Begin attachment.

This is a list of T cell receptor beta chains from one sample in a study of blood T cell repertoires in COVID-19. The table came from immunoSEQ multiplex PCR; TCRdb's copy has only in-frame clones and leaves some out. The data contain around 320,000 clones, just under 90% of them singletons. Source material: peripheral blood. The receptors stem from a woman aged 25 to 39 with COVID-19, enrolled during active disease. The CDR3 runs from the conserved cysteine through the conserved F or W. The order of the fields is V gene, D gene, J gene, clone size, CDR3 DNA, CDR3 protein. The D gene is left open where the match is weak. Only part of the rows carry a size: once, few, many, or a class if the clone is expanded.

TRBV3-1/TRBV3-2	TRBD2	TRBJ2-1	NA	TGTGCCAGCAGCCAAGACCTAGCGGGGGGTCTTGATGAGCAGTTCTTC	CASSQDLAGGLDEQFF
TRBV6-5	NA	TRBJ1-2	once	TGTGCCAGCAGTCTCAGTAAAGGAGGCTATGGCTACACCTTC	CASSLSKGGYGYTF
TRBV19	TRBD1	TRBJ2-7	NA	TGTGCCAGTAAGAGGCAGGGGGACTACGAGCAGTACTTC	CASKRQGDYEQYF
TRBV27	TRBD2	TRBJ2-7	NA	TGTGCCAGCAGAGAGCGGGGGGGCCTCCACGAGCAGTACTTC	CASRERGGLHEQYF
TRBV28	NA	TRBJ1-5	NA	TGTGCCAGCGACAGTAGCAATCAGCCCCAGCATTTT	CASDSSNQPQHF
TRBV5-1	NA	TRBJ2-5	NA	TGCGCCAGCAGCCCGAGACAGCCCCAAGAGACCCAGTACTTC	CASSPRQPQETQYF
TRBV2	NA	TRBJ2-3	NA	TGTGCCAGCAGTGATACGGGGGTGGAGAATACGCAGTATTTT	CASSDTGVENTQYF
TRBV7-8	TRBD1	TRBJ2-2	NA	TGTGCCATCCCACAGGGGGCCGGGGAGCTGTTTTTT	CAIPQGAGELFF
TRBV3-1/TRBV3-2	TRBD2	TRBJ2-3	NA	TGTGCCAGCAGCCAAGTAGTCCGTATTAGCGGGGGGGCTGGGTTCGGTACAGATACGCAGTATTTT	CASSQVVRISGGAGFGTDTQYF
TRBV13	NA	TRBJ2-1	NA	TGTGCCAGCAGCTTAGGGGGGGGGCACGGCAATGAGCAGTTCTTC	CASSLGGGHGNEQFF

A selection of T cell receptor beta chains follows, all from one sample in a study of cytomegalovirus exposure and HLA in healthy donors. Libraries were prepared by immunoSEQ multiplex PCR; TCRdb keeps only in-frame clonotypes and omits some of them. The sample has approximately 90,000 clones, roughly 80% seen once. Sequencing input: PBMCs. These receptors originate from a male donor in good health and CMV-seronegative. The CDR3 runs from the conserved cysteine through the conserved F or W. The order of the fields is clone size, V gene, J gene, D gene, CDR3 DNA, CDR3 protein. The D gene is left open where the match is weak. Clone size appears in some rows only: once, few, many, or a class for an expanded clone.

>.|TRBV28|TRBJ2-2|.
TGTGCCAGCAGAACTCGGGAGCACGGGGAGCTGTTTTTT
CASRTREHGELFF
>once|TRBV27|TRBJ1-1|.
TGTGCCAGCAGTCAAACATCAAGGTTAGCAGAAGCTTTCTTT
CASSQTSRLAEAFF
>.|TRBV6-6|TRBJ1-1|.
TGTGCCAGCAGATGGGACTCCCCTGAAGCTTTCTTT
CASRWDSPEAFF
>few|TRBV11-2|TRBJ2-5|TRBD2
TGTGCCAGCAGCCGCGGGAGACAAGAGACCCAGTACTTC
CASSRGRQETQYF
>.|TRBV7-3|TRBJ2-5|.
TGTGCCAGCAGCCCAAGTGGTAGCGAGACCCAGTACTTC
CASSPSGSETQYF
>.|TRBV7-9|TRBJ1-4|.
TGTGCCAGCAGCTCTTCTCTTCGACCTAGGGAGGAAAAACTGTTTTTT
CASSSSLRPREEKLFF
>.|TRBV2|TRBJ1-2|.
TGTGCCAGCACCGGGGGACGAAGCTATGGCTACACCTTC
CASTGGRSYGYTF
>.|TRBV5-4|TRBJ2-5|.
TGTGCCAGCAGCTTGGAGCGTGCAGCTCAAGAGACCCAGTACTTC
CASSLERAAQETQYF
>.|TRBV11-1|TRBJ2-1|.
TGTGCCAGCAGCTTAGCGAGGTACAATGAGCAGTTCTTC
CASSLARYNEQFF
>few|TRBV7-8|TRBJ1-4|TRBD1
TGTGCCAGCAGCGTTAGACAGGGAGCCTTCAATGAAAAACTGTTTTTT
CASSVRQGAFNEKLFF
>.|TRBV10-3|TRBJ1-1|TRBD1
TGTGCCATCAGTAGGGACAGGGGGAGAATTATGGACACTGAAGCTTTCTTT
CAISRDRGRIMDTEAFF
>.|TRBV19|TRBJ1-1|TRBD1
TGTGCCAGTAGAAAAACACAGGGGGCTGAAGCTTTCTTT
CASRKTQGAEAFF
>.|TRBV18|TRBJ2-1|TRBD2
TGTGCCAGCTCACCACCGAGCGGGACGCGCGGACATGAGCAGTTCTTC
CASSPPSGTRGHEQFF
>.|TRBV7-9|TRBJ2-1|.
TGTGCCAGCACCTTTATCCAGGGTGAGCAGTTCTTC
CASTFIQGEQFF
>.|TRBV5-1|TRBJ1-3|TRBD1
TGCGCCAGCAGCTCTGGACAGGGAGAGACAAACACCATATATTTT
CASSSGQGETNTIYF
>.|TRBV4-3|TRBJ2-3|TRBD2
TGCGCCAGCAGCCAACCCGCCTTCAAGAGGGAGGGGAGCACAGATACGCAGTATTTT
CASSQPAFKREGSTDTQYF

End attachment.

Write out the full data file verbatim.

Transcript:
This is a list of T cell receptor beta chains from one sample in a study of blood T cell repertoires in COVID-19. The table came from immunoSEQ multiplex PCR; TCRdb's copy has only in-frame clones and leaves some out. The data contain around 320,000 clones, just under 90% of them singletons. Source material: peripheral blood. The receptors stem from a woman aged 25 to 39 with COVID-19, enrolled during active disease. The CDR3 runs from the conserved cysteine through the conserved F or W. The order of the fields is V gene, D gene, J gene, clone size, CDR3 DNA, CDR3 protein. The D gene is left open where the match is weak. Only part of the rows carry a size: once, few, many, or a class if the clone is expanded.

TRBV3-1/TRBV3-2	TRBD2	TRBJ2-1	NA	TGTGCCAGCAGCCAAGACCTAGCGGGGGGTCTTGATGAGCAGTTCTTC	CASSQDLAGGLDEQFF
TRBV6-5	NA	TRBJ1-2	once	TGTGCCAGCAGTCTCAGTAAAGGAGGCTATGGCTACACCTTC	CASSLSKGGYGYTF
TRBV19	TRBD1	TRBJ2-7	NA	TGTGCCAGTAAGAGGCAGGGGGACTACGAGCAGTACTTC	CASKRQGDYEQYF
TRBV27	TRBD2	TRBJ2-7	NA	TGTGCCAGCAGAGAGCGGGGGGGCCTCCACGAGCAGTACTTC	CASRERGGLHEQYF
TRBV28	NA	TRBJ1-5	NA	TGTGCCAGCGACAGTAGCAATCAGCCCCAGCATTTT	CASDSSNQPQHF
TRBV5-1	NA	TRBJ2-5	NA	TGCGCCAGCAGCCCGAGACAGCCCCAAGAGACCCAGTACTTC	CASSPRQPQETQYF
TRBV2	NA	TRBJ2-3	NA	TGTGCCAGCAGTGATACGGGGGTGGAGAATACGCAGTATTTT	CASSDTGVENTQYF
TRBV7-8	TRBD1	TRBJ2-2	NA	TGTGCCATCCCACAGGGGGCCGGGGAGCTGTTTTTT	CAIPQGAGELFF
TRBV3-1/TRBV3-2	TRBD2	TRBJ2-3	NA	TGTGCCAGCAGCCAAGTAGTCCGTATTAGCGGGGGGGCTGGGTTCGGTACAGATACGCAGTATTTT	CASSQVVRISGGAGFGTDTQYF
TRBV13	NA	TRBJ2-1	NA	TGTGCCAGCAGCTTAGGGGGGGGGCACGGCAATGAGCAGTTCTTC	CASSLGGGHGNEQFF

A selection of T cell receptor beta chains follows, all from one sample in a study of cytomegalovirus exposure and HLA in healthy donors. Libraries were prepared by immunoSEQ multiplex PCR; TCRdb keeps only in-frame clonotypes and omits some of them. The sample has approximately 90,000 clones, roughly 80% seen once. Sequencing input: PBMCs. These receptors originate from a male donor in good health and CMV-seronegative. The CDR3 runs from the conserved cysteine through the conserved F or W. The order of the fields is clone size, V gene, J gene, D gene, CDR3 DNA, CDR3 protein. The D gene is left open where the match is weak. Clone size appears in some rows only: once, few, many, or a class for an expanded clone.

>.|TRBV28|TRBJ2-2|.
TGTGCCAGCAGAACTCGGGAGCACGGGGAGCTGTTTTTT
CASRTREHGELFF
>once|TRBV27|TRBJ1-1|.
TGTGCCAGCAGTCAAACATCAAGGTTAGCAGAAGCTTTCTTT
CASSQTSRLAEAFF
>.|TRBV6-6|TRBJ1-1|.
TGTGCCAGCAGATGGGACTCCCCTGAAGCTTTCTTT
CASRWDSPEAFF
>few|TRBV11-2|TRBJ2-5|TRBD2
TGTGCCAGCAGCCGCGGGAGACAAGAGACCCAGTACTTC
CASSRGRQETQYF
>.|TRBV7-3|TRBJ2-5|.
TGTGCCAGCAGCCCAAGTGGTAGCGAGACCCAGTACTTC
CASSPSGSETQYF
>.|TRBV7-9|TRBJ1-4|.
TGTGCCAGCAGCTCTTCTCTTCGACCTAGGGAGGAAAAACTGTTTTTT
CASSSSLRPREEKLFF
>.|TRBV2|TRBJ1-2|.
TGTGCCAGCACCGGGGGACGAAGCTATGGCTACACCTTC
CASTGGRSYGYTF
>.|TRBV5-4|TRBJ2-5|.
TGTGCCAGCAGCTTGGAGCGTGCAGCTCAAGAGACCCAGTACTTC
CASSLERAAQETQYF
>.|TRBV11-1|TRBJ2-1|.
TGTGCCAGCAGCTTAGCGAGGTACAATGAGCAGTTCTTC
CASSLARYNEQFF
>few|TRBV7-8|TRBJ1-4|TRBD1
TGTGCCAGCAGCGTTAGACAGGGAGCCTTCAATGAAAAACTGTTTTTT
CASSVRQGAFNEKLFF
>.|TRBV10-3|TRBJ1-1|TRBD1
TGTGCCATCAGTAGGGACAGGGGGAGAATTATGGACACTGAAGCTTTCTTT
CAISRDRGRIMDTEAFF
>.|TRBV19|TRBJ1-1|TRBD1
TGTGCCAGTAGAAAAACACAGGGGGCTGAAGCTTTCTTT
CASRKTQGAEAFF
>.|TRBV18|TRBJ2-1|TRBD2
TGTGCCAGCTCACCACCGAGCGGGACGCGCGGACATGAGCAGTTCTTC
CASSPPSGTRGHEQFF
>.|TRBV7-9|TRBJ2-1|.
TGTGCCAGCACCTTTATCCAGGGTGAGCAGTTCTTC
CASTFIQGEQFF
>.|TRBV5-1|TRBJ1-3|TRBD1
TGCGCCAGCAGCTCTGGACAGGGAGAGACAAACACCATATATTTT
CASSSGQGETNTIYF
>.|TRBV4-3|TRBJ2-3|TRBD2
TGCGCCAGCAGCCAACCCGCCTTCAAGAGGGAGGGGAGCACAGATACGCAGTATTTT
CASSQPAFKREGSTDTQYF